The comment also echoed the urge by Makansutra founder Kf Seetoh, who called the policymakers to get rid of the “highest bid for public hawker stalls” practice.
The Singapore’s famous food critic said government builds hawker centers with public money to protect micro food business operators and keep food prices low. However, they make hawkers bid for stalls and tell them to keep menu prices low, which leads to desperation and greed.
A Redditor shared a personal experience of their mother running a food stall for 20 years and the struggles they faced in raising prices due to concerns of losing customers and diminishing margins.
“She did raise eventually and told the rude patrons to find food elsewhere, if they are really unhappy about it. There’s really nothing we can do.”
A comment agreed to push for legislation to regulate the rental to hold them accountable for high hawker centre rents:
Several other Redditors also agree that it is important for people to be considerate towards hawkers facing rental hikes, and not ask them to bear the cost of subsidizing the cost of living for poorer Singaporeans.
Hawker forced to throw in the towel as rental hike becomes unsustainable
The concerns from the Redditors did not come from nowhere.
Indeed, Bloomberg reported in January that Singapore’s hawker food inflation hit a 14-year high of 8.1% in December 2022, with many hawkers being forced to increase their prices to keep up with the high rental costs.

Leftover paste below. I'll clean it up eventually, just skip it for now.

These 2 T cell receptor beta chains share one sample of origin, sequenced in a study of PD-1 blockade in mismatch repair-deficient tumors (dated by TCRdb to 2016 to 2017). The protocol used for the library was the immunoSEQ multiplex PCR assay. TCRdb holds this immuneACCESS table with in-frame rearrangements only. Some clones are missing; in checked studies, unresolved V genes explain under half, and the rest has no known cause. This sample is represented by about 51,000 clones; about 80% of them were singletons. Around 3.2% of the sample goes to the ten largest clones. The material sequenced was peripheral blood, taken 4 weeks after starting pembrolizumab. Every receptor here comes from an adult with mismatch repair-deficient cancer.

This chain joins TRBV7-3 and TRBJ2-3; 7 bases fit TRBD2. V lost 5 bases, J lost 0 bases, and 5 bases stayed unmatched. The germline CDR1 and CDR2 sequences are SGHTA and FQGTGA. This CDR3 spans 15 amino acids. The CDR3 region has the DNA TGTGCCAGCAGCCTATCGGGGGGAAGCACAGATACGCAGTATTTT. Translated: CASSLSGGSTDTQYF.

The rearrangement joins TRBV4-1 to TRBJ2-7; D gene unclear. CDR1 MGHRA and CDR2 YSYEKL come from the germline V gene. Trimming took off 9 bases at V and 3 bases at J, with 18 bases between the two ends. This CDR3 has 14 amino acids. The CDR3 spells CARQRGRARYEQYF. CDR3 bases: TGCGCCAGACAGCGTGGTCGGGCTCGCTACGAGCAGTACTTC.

This has hit those on lower incomes particularly hard, as hawker food is often a necessity for them.
In November last year, 8world, Singapore Chinese media reported that at least 15 stalls were vacant in the bustling Amoy Street Food Centre.
Many young hawkers there closed their stalls after a few months, due to a high starting rent and being unable to generate enough income to make ends meet.
When asked for comment, Some stall owners suggested that former coffee shop vendors overbid on their rental prices and were unable to sustain their stalls in the long run.
According to National Environment Agency (NEA)’s website, there were three successful bids in August 2022 for Amoy Street Food Centre, which ranged between $3,200 to $3,633.
The highest monthly rental bid ever received for the food centre’s stall was $4,988 back in 2018. The second-highest bid came this February for $4,688.
Hawkers have to submit monthly rental bids during NEA’s monthly tender exercises to secure a stall there, Stalls are awarded to the highest bidder.
In June last year, two coffee shops in Yishun and Tampines changed hands for over record-high S$40 million transaction, which shocked the entire city state.
ST reporting that some tenants were thinking about terminating their agreements following a surge in rent after the coffee shop in Tampines changed hands for $41.68 million.
As for the coffeeshop at Yishun, 8 World News reported that at least 10 of the 14 stalls have thrown in the towel and left.
Earlier this year, Chinese media Shin Min daily news reported that a delivery-rider turned hawker threw in the towel after two years of running a rojak stall. He had been earning only S$400 a month after deducting the stall’s rental and other costs.